Israel Still Does Not Get How Online Activism Works
The Jerusalem Post reports on a new online diplomacy campaign.
Israeli creators and influencers on TikTok, Instagram, Facebook and Twitter will take part in an online diplomacy campaign organized by the Foreign Ministry, Israeli media reported on Friday.
The young influencers, who have a combined 30 million followers, will be put through a hasbara “training” over the next week, where they will be taught how to respond to the dehumanization and delegitimization efforts against Israel on social media.
In addition, the online stars will be taught the correct terminology they should use when responding to anti-Zionist and antisemitic comments received online.
The campaign, as well as the training the influencers will receive, is organized by deputy foreign minister Idan Roll.
“I am happy that Israeli content creators have joined our efforts to improve Israel’s image across the world,” Roll tweeted on Friday. “They will become Israel’s social media ambassadors.”
“Using their natural talent for storytelling, along with training by the Foreign Ministry, they will become an integral part of our war against the delegitimization of Israel on social media,” the deputy foreign minister added.
Or Elkayam, an Israeli influencer with over six million followers, was influenced to become part of Israel’s diplomacy campaign during Operation Guardian of the Walls in May, he told Ynet.
“During the operation, I was under constant attacks on my social media accounts after making a video defending Israel on TikTok, which received over half a million views,” Elkayam said.
“Some might think TikTok is irrelevant but the truth is that profound, engrossing conversations are being held on the platform with people from all across the globe,” he added.
I think this is another example of the Israeli government just not “getting it” when it comes to online diplomacy.
My first problem with this is the entire concept. Online activists have everything to teach the government about effective and not effective talking points – not the other way around. Israeli government officials and spokespeople should be the ones on the course, given by the social media activists! Those who develop followings online get a sense of what talking points resonate and are more effective than others. The social media influencers (oh how I hate that word!) mentioned here have large followings, so I assume they are doing something right to begin with.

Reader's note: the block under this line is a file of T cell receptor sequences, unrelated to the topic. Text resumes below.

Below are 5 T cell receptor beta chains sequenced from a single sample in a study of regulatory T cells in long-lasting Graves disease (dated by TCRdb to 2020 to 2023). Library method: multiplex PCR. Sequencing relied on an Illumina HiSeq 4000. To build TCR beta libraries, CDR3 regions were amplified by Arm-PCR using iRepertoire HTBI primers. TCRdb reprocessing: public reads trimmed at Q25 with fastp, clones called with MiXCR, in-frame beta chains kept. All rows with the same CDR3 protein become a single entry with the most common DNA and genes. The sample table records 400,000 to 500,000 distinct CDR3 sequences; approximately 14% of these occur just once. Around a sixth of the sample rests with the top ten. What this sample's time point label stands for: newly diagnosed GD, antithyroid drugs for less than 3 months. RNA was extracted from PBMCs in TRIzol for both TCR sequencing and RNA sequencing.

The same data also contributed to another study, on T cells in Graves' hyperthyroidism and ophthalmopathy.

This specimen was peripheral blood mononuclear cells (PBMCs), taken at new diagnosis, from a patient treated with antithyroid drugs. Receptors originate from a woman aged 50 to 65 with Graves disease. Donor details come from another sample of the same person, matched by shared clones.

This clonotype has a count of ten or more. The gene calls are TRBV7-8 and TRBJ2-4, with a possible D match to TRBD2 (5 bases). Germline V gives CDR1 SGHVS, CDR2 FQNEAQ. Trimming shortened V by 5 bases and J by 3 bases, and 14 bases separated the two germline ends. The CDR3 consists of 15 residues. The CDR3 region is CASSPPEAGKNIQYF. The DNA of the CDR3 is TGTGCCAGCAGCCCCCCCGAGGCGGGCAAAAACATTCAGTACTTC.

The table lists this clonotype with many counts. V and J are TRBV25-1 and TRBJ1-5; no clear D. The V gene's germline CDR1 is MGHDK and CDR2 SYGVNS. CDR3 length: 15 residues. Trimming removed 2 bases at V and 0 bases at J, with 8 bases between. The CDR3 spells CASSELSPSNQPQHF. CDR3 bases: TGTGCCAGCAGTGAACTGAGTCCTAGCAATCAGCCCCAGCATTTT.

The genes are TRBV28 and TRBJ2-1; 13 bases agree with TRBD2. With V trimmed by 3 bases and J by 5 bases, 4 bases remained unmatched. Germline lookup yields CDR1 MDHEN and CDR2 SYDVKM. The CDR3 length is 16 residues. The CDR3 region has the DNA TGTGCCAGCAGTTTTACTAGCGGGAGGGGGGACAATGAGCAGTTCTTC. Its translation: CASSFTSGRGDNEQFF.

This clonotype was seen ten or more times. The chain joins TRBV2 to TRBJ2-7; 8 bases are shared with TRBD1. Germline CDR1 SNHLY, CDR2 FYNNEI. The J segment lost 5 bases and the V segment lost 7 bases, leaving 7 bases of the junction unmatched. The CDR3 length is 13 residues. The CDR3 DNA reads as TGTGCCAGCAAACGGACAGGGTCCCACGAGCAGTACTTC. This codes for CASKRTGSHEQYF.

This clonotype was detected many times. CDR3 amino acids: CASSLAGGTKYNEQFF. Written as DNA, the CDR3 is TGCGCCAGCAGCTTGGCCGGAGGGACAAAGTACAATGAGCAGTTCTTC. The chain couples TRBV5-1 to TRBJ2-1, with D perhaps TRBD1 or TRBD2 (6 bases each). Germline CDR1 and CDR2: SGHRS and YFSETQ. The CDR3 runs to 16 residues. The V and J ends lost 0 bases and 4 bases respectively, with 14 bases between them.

If you would argue these particular influencers are less adept at “hasbara”, then get online activists who deal with it on a daily basis to help train them. And certainly not as a “government initiative.”
Related to this is that facts are important but emotions rule. That is where the other side have been way more effective than us – they tug at the heart strings, albeit with false narratives. Having likeable people spreading their messages their way is more effective than following government-led talking points.
Another thing to bear in mind is credibility. People develop large followings when they have something interesting and authentically themselves to say and show. For example, in the case of Orin Julie mentioned above, it seems to hinge a lot on being scantily clad while surrounded by guns. Stephane Legar is an Israeli singer. The minute they are perceived as Israeli government “stooges”, they may lose credibility, at least among those who are sitting on the fence about the conflict. One can always preach to the choir – that is less interesting and, more critically, less useful.
A further point: these “influencers” all seem to be Israeli. Are their followers mostly Israeli? Are there English speaking and even overseas “influencers” contemplated for the “training”? If the answer to the first question is yes and/or the answer to the second question is no, then the government is missing the mark by an even wider margin!
Also, say even if this was an effective campaign, why is the Israeli government announcing it? Wouldn’t it be better to just go ahead and do it quietly? The minute they announced their involvement, the campaign was rendered ineffectual.
I have been saying the following for a while now: if the Israeli government wants to help in an effective way, they will provide some funding and resources for those of us doing this work.* Don’t teach us anything! They already helped set up a network among online activists, to discuss issues and help spread the word, which has been invaluable.
In a sense, the rise of social media can be attributed in no small part to a cynicism towards mainstream media and government narratives. As this report shows, the Israeli government still doesn’t get it.
*Yep, despite what some of the haters claim, I do not receive a dime from the Israeli government. And I have no shame in saying I would like to!